I wrote this book because too
many people suffer from foot and ankle pain unnecessarily.

~ Dr. Phil Pinsker


OR  Call today!  (724) 225- 7410 

853 Jefferson Ave-suite 2
Washington, PA, 15301

Podiatrist - Washington
853 Jefferson Ave
Washington, PA 15301
(724) 225-7410
(724) 225-9469 - fax




By Philip S. Pinsker, DPM PC
February 08, 2017
Category: Foot Pain

It’s the biggest tendon in the human body, able to withstand forces of 1,000 pounds or more and yet, the Achilles tendon is also the most frequently injured and inflamed tendon. At Philip S. Pinsker, DPM, we see both dedicated athletes and “weekend warriors” with Achilles tendonitis—here are some scenarios that set the stage for this disorder:

  • Rapidly starting an exercise program or sports activity that involves the calf and lower leg muscles after a long period of inactivity
  • Overusing the tendon through repetitive strain from activities such as hill running or stair climbing
  • Trauma which caused a sudden intense contraction of the calf muscles (this occurs in moments of extreme effort such as a sprint or jump)
  • Increasing distance or speed in a walking or running routine too rapidly
  • Lack of flexibility in the calf muscles
  • A tendency to overpronate (feet turn inward when walking or running)
  • Failing to stretch or warm up sufficiently before exercising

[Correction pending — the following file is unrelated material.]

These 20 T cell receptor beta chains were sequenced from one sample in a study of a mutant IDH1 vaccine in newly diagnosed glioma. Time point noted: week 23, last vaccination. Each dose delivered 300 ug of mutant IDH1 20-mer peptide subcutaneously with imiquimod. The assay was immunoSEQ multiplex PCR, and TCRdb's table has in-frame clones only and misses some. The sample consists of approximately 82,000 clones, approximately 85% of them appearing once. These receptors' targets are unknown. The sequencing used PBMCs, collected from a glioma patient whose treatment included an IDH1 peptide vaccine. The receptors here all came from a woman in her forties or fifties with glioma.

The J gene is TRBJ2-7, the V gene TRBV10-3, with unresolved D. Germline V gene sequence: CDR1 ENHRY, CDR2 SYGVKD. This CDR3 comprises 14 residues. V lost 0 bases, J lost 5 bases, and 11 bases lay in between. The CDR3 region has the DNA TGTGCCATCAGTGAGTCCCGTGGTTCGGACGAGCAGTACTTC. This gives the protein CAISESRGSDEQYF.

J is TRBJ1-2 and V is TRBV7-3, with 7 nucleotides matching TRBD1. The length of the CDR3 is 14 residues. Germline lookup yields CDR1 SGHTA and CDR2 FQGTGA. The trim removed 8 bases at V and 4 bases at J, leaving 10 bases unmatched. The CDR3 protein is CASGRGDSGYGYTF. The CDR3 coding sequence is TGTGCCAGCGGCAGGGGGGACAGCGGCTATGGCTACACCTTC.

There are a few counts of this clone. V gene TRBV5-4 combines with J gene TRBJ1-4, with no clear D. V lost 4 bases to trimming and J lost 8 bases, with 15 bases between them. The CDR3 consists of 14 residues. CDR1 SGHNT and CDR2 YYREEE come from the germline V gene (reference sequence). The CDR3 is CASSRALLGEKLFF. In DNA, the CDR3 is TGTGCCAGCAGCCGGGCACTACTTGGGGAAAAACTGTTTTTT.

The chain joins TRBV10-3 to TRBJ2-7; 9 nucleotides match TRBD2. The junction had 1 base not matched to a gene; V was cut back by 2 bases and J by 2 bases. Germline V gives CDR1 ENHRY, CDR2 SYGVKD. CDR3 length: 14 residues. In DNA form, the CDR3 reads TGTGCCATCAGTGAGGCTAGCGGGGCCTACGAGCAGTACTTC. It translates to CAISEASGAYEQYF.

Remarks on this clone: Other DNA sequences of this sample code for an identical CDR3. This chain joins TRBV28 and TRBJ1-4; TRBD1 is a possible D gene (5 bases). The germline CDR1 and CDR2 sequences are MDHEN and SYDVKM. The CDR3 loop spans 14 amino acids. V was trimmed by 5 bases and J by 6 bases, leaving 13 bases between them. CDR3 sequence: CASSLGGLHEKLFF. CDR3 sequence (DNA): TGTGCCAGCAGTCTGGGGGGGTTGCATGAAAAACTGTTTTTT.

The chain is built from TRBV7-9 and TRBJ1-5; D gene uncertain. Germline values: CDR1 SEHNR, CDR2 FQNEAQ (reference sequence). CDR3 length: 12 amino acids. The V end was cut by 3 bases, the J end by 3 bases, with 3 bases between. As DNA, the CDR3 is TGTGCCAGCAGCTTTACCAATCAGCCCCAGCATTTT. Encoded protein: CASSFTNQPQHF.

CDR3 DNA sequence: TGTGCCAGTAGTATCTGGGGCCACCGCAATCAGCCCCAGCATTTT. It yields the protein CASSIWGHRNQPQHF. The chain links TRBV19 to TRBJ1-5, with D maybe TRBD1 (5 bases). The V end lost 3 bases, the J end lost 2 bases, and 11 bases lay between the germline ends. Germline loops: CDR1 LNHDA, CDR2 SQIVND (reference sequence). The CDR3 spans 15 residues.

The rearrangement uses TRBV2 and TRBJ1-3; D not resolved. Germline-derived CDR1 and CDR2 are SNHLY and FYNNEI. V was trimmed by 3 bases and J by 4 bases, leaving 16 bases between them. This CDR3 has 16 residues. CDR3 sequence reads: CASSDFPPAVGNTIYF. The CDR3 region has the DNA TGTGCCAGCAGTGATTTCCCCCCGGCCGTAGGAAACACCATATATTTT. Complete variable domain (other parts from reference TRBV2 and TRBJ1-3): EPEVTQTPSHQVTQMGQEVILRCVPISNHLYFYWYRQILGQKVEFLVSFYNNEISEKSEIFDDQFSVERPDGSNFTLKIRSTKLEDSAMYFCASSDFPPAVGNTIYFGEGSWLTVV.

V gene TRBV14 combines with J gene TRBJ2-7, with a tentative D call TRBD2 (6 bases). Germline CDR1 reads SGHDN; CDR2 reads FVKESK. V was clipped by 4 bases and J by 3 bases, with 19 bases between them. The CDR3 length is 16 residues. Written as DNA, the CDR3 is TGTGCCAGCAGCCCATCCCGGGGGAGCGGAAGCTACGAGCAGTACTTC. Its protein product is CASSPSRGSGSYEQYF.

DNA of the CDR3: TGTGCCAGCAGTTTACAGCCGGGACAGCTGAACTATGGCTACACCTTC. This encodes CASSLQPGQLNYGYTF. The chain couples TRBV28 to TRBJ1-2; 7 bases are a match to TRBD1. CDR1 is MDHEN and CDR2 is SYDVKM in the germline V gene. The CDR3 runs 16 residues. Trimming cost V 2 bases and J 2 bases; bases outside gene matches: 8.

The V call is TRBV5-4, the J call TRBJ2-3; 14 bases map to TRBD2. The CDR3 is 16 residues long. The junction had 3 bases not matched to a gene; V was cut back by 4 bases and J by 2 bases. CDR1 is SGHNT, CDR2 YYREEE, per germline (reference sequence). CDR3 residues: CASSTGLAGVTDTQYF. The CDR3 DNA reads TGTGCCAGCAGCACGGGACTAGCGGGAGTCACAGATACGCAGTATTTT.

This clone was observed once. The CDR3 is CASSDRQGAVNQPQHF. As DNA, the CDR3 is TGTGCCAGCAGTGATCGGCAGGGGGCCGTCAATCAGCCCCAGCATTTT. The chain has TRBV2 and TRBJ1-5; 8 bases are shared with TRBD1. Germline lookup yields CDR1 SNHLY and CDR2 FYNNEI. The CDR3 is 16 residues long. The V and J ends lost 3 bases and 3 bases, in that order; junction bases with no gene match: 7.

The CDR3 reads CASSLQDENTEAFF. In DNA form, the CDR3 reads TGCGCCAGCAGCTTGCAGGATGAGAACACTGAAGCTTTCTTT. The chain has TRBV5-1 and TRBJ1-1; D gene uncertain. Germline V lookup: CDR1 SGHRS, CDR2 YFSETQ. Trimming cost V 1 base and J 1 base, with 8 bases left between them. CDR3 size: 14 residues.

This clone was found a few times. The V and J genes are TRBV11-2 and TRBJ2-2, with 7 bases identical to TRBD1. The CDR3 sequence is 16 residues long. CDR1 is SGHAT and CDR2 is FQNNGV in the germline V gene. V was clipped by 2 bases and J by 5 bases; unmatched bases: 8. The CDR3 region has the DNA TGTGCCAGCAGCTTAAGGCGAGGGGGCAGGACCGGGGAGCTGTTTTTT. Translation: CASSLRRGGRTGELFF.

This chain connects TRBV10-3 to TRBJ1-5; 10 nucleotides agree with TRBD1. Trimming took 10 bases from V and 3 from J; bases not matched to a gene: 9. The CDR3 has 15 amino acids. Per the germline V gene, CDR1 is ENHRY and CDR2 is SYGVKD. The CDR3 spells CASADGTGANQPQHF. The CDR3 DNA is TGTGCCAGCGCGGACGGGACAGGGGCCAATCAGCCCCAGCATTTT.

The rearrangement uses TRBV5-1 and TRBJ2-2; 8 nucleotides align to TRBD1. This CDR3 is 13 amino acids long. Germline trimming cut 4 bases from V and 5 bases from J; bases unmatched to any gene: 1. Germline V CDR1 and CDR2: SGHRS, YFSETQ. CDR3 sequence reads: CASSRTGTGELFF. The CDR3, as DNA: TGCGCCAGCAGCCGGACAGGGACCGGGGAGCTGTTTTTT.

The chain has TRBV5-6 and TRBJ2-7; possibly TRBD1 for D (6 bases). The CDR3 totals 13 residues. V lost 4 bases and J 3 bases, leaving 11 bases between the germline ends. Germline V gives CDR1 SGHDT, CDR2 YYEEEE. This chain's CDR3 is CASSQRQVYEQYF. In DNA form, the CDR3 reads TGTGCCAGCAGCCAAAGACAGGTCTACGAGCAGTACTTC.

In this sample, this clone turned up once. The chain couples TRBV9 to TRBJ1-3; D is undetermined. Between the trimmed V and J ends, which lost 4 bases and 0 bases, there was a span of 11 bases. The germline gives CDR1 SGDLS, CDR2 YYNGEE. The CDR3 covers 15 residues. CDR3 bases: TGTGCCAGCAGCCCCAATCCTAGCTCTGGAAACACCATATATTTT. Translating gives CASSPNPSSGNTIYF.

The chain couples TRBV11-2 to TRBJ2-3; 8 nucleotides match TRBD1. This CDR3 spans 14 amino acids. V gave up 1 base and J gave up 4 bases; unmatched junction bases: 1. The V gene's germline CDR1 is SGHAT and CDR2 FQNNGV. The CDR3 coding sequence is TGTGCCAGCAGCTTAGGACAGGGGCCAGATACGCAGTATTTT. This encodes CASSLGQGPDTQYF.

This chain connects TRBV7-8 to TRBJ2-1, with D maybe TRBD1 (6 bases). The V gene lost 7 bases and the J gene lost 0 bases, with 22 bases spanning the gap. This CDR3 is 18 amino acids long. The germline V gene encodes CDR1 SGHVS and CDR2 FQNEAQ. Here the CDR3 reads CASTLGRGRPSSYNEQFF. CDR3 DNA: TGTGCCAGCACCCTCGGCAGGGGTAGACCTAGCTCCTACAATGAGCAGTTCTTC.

• Wearing improperly fitted or inappropriate footwear for an athletic activity

Getting Relief

As you can see, there are many factors that can bring on Achilles tendonitis. Some have to do with structural or mechanical issues of the foot, while others are the result of activity and exercise. Our podiatrist, Dr. Philip S. Pinsker will need to do a complete examination of your foot and lower leg. The foot doctor will want a medical history and also to know about your recent activities and the history of the symptoms. Your treatment plan will depend on your personal foot structure and the cause of the tendonitis.

There are several conservative treatment measures available, including:

  • Depending on your level of pain, the podiatrist make recommend the use of nonsteroidal anti-inflammatory medications
  • A bandage or brace to limit the motion of the tendon and prevent further aggravation
  • Stretching exercises to strengthen the muscle groups in the front of the leg as well as around the calf
  • Massage
  • Ultrasound therapy
  • Orthotic inserts to relieve the stress on the tendon and provide additional muscle support

Until the inflammation subsides, the podiatrist will also recommend that you rest from activities that cause the inflammation and switch, at least temporarily, to non-stressing options like swimming. If you think you may have Achilles tendonitis, don’t try to tough it out. Call our Washington office at (724) 225-7410 to arrange an appointment at your earliest convenience.